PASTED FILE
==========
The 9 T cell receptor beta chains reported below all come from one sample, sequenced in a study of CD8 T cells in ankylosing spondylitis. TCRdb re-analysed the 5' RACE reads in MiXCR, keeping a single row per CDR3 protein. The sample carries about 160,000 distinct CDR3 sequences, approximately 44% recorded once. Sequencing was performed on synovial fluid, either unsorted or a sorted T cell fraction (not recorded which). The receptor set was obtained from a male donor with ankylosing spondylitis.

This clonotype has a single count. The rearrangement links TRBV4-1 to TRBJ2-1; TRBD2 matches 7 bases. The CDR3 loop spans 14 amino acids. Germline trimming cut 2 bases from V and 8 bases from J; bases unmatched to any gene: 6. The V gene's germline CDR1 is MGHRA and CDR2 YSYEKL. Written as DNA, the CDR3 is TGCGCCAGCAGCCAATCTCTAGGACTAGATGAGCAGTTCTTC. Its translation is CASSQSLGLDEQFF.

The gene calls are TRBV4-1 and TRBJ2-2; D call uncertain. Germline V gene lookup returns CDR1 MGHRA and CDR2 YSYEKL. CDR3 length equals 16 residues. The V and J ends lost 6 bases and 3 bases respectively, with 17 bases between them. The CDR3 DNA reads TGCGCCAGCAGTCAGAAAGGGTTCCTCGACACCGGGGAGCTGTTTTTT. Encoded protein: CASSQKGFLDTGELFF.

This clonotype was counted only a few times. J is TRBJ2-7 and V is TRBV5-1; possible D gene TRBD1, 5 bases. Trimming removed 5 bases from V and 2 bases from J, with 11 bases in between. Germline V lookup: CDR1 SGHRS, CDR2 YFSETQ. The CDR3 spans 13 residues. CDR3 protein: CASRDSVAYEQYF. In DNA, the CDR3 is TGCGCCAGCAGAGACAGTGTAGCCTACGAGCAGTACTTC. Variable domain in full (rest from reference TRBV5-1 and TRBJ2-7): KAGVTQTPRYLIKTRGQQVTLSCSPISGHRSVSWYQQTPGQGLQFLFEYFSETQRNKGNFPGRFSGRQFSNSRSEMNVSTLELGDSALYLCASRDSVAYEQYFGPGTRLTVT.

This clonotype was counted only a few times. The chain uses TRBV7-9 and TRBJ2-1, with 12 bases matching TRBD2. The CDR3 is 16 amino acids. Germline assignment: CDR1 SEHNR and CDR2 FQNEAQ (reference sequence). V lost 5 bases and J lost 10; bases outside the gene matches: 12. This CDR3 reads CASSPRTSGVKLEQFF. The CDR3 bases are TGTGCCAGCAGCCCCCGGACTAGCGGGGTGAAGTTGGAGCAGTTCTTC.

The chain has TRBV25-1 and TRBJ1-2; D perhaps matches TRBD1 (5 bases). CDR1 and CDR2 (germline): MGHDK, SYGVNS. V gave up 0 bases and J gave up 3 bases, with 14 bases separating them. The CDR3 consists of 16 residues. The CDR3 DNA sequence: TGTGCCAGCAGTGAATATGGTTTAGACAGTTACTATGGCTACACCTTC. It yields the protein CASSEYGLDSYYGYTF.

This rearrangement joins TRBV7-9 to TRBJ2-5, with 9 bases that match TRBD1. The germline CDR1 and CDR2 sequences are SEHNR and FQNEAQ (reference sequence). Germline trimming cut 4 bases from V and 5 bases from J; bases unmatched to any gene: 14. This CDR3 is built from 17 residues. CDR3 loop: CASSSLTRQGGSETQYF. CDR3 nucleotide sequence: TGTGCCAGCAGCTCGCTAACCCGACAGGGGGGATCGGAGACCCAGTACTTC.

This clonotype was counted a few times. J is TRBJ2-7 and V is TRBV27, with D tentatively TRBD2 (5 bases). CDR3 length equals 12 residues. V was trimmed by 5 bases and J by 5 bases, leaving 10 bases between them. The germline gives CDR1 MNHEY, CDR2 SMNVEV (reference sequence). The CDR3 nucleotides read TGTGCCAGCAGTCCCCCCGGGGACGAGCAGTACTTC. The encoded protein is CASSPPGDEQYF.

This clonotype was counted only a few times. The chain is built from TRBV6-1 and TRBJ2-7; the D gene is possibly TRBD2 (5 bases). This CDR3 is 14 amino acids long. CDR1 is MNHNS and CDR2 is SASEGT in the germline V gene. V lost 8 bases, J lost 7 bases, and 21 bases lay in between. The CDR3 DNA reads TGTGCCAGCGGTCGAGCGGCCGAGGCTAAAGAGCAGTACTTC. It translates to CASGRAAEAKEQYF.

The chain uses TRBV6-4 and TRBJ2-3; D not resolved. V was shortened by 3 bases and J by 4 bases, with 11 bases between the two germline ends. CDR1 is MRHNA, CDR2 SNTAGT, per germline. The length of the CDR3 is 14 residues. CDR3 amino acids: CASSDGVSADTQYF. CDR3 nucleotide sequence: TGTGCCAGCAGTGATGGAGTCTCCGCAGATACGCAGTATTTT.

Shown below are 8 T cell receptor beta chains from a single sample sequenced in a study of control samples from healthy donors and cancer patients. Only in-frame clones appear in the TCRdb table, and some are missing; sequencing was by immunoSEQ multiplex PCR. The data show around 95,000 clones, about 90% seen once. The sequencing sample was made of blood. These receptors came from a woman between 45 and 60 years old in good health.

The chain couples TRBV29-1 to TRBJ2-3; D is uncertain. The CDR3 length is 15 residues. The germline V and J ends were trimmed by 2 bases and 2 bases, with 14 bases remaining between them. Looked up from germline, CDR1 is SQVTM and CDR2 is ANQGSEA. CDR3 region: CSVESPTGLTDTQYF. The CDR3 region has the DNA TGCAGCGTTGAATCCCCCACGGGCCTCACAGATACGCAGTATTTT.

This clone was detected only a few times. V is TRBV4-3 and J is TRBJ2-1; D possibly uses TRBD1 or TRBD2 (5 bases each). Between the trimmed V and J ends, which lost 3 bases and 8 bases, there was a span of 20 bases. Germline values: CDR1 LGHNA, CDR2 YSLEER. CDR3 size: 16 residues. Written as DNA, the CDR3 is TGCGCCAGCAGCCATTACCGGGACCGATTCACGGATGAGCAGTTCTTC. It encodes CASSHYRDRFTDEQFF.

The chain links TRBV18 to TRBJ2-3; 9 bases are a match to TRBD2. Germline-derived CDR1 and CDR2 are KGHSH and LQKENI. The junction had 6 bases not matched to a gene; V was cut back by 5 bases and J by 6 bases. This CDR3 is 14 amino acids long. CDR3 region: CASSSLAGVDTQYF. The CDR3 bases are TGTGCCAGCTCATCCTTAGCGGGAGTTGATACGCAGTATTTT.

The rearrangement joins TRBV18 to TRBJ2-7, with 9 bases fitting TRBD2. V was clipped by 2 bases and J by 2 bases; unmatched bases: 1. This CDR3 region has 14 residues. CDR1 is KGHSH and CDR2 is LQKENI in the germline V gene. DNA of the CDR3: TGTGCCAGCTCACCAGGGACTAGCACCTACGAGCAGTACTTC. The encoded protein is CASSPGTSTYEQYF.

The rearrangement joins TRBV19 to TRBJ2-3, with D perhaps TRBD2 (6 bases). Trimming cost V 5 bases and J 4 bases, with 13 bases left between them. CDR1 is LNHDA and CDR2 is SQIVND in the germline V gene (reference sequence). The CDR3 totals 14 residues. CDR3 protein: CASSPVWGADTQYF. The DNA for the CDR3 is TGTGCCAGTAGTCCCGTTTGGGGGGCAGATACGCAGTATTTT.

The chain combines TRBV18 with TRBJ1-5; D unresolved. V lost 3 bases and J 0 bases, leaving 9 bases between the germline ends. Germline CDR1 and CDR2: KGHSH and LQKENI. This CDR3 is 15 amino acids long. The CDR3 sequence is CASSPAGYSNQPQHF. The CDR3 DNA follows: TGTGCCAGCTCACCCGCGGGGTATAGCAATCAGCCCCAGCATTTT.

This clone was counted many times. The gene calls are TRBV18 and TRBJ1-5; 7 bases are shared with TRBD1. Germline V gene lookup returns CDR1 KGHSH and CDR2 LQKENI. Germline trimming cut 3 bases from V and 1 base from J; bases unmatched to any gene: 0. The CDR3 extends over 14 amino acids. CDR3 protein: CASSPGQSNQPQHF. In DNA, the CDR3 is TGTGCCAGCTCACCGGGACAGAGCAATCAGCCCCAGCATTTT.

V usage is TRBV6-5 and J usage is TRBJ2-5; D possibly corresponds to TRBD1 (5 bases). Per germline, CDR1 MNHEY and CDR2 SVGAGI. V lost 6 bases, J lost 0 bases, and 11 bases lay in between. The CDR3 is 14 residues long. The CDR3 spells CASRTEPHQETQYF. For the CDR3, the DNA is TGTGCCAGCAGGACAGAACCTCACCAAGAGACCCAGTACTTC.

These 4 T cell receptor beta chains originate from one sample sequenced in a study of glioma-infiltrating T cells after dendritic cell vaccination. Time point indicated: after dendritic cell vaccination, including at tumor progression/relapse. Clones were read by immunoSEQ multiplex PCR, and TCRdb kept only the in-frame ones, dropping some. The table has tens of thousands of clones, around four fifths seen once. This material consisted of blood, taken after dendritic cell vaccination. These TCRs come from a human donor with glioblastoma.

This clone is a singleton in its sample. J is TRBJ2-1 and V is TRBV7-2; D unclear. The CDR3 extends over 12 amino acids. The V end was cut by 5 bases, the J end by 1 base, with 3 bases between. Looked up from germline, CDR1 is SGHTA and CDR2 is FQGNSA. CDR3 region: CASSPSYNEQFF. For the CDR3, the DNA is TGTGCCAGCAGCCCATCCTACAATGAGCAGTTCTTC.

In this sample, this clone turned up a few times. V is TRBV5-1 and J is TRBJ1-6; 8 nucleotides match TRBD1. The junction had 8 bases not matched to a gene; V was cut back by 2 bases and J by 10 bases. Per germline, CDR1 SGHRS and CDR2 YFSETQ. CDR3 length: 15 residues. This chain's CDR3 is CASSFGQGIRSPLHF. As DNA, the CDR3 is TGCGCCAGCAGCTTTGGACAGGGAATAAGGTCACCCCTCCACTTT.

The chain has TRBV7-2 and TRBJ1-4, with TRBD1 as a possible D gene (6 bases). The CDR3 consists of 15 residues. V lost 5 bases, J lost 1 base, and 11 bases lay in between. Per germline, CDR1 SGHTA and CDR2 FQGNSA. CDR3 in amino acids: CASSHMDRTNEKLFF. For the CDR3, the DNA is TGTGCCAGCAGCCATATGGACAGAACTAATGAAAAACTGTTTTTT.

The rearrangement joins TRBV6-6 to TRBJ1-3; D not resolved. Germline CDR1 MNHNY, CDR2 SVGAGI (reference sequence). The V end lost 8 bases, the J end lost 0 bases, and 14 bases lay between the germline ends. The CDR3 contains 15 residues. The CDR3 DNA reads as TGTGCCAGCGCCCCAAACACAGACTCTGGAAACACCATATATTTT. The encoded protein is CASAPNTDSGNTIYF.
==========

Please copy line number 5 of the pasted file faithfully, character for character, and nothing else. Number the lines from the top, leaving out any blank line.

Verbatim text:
This clonotype was counted only a few times. The chain uses TRBV7-9 and TRBJ2-1, with 12 bases matching TRBD2. The CDR3 is 16 amino acids. Germline assignment: CDR1 SEHNR and CDR2 FQNEAQ (reference sequence). V lost 5 bases and J lost 10; bases outside the gene matches: 12. This CDR3 reads CASSPRTSGVKLEQFF. The CDR3 bases are TGTGCCAGCAGCCCCCGGACTAGCGGGGTGAAGTTGGAGCAGTTCTTC.